Consultation on EATF Schemes
13th November 2020
When announcing Tranche 2 allocations from the Emergency Active Travel Fund (EATF) today, the DfT also published additional Statutory Guidance. It stresses that EATF measures should be implemented quickly, but there should still be consultation with local communities.
In the Foreword, Shapps says that 'we need people to carry on cycling, and to be joined by millions more, particularly while public transport capacity is still reduced.'
Towns and cities in the UK have made radical changes to their roads, according to the Secretary of State. No doubt that is true of some towns and cities, but it doesn't apply in North Yorkshire. The county council has made a token gesture towards walking by plonking a few orange cones on certain streets in Harrogate town centre; it has done nothing at all for cycling.
Shapps notes that 40% of urban journeys are less than 2 miles - "perfectly suited to walking and cycling".
The Foreword ends on a positive note.
'The government therefore expects local authorities to make significant changes to their road layouts to give more space to cyclists and pedestrians. Such changes will help embed altered behaviours and demonstrate the positive effects of active travel.'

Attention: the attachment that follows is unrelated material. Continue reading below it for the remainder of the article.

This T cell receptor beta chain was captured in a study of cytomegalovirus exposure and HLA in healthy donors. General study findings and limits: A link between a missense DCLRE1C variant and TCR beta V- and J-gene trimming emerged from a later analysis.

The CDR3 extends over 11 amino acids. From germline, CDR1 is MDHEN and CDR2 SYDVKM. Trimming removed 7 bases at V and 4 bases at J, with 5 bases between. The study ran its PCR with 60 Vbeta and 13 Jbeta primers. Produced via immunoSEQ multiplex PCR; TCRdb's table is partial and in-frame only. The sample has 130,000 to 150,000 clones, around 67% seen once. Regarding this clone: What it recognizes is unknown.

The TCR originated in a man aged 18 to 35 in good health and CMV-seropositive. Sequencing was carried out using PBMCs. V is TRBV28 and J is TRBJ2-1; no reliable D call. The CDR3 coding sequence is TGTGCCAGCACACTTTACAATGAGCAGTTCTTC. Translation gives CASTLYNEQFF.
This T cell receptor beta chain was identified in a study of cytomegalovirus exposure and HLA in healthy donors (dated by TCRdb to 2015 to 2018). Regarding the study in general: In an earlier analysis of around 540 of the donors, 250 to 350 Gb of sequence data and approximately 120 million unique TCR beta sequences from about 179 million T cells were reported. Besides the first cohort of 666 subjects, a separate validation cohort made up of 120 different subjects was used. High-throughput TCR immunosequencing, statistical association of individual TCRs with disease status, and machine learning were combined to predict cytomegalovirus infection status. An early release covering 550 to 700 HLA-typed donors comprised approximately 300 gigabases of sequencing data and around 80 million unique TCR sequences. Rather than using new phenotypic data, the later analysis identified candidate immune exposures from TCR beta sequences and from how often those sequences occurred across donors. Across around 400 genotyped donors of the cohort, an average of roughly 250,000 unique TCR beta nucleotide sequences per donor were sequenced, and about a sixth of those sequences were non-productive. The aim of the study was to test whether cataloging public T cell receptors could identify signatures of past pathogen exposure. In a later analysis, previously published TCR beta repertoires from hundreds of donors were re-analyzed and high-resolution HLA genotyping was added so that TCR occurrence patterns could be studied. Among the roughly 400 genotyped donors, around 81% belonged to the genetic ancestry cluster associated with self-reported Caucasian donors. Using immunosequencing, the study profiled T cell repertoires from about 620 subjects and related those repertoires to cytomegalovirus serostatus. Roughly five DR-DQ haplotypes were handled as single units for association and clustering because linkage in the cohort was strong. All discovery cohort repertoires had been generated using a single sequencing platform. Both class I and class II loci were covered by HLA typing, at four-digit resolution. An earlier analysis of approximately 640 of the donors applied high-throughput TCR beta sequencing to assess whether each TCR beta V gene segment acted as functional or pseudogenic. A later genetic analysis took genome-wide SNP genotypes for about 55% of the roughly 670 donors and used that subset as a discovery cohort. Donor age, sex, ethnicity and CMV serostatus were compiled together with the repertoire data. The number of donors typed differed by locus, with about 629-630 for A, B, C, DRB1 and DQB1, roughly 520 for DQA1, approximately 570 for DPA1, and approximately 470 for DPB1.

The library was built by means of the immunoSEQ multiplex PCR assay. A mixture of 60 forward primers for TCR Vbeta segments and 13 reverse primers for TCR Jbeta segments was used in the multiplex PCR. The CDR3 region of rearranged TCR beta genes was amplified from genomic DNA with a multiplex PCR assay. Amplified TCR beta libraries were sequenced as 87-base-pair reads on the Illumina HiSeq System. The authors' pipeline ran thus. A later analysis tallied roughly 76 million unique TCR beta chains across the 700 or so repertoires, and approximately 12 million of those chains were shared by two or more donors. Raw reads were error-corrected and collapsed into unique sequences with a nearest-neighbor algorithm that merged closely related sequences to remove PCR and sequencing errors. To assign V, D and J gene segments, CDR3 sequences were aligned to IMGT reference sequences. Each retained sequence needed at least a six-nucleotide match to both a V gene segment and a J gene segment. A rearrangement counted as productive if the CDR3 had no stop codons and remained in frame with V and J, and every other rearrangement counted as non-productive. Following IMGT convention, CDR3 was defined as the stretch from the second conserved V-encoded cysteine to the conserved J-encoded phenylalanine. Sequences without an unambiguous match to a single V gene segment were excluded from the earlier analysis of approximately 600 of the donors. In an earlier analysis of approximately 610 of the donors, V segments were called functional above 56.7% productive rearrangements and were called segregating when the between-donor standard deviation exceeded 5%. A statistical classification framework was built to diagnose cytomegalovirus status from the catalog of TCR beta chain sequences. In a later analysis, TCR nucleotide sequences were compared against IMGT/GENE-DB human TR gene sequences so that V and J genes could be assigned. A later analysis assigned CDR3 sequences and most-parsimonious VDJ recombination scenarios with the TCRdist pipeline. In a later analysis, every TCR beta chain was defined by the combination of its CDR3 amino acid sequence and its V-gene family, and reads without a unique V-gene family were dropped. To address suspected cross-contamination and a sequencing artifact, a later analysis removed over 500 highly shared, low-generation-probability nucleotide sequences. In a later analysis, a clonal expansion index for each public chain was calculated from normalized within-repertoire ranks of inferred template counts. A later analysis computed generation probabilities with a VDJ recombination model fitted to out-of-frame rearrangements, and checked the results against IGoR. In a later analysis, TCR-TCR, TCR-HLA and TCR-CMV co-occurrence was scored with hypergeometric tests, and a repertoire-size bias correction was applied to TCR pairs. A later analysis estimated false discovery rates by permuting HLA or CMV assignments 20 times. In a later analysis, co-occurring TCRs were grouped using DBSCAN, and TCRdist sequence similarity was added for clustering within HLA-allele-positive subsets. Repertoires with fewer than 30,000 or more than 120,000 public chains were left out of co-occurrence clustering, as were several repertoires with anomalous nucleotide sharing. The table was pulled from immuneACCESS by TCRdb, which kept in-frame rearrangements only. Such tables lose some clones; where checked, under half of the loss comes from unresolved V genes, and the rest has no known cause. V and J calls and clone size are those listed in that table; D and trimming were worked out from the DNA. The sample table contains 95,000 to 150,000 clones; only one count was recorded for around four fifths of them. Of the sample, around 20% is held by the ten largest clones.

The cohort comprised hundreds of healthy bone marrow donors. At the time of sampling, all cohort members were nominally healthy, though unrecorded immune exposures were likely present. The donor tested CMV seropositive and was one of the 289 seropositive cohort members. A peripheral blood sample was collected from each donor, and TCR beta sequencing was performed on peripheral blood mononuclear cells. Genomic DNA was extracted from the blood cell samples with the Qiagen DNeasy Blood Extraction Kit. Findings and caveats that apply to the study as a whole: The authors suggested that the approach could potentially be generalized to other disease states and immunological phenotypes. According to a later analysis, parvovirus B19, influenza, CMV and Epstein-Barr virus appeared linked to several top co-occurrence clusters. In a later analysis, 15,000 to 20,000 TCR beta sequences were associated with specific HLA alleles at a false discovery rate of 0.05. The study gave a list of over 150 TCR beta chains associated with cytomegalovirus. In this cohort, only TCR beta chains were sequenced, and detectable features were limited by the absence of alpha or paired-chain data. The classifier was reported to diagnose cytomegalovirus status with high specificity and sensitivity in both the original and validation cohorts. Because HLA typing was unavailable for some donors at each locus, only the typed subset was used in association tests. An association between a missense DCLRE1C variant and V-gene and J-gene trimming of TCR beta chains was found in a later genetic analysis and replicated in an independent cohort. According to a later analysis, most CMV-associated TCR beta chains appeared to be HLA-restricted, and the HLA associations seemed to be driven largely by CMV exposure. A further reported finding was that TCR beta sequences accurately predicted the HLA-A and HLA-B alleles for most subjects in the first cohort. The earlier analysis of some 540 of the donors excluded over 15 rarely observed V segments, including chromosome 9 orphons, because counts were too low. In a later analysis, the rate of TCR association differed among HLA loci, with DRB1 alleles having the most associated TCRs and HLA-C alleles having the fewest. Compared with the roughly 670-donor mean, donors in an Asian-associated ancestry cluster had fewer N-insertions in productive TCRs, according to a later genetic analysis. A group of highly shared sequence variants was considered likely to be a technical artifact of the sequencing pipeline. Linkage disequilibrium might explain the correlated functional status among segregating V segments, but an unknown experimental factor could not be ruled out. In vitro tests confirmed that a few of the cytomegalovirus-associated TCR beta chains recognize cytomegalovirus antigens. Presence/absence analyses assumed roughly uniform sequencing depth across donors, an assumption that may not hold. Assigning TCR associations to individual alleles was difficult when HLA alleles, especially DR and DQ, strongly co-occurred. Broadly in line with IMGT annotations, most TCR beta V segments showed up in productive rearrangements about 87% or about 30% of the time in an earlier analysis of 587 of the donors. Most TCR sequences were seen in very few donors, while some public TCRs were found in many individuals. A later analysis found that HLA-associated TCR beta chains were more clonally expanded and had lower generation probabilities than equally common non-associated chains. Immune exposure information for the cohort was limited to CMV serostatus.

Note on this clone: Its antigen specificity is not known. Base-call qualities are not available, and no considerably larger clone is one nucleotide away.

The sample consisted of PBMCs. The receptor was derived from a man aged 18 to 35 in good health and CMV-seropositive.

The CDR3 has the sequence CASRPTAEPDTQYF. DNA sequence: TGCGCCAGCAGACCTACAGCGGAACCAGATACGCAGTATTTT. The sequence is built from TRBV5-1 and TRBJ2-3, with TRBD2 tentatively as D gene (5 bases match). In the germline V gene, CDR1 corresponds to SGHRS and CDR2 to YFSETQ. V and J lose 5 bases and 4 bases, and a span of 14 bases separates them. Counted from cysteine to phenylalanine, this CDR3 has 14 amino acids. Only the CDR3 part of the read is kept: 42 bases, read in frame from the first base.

Hello, North Yorkshire County Council: we are waiting.
The additional Statutory Guidance stresses that measures to promote active travel should be taken as swiftly as possible, but not at the expense of consulting local communities. Effective engagement with the local community at an early stage, as recommended in LTN 1/20 Cycle Infrastructure Design, is essential to ensuring public acceptance of schemes.
Cycle Infrastructure Design
It also stresses that the standards contained in Cycle Infrastructure Design should be followed. This means physical protection for bike lanes, the introduction of more 'school streets', adopting 20mph speed limits, using modal filters, and accommodating more cyclists at junctions.
The Guidance says that changes to social distancing requirements may mean that widened pavements are no longer needed. I don't understand this at all.
Traffic Regulation Orders
Experimental Traffic Regulation Orders (TROs) are used to trial schemes that may be made permanent. Although the initial implementation period may be quick, local residents and businesses should still be given an opportunity to comment on proposed changes. There should be monitoring during the trial, then a chance for more consultation afterwards.
Other than Experimental TROs, the other types are Temporary and Permanent TROs.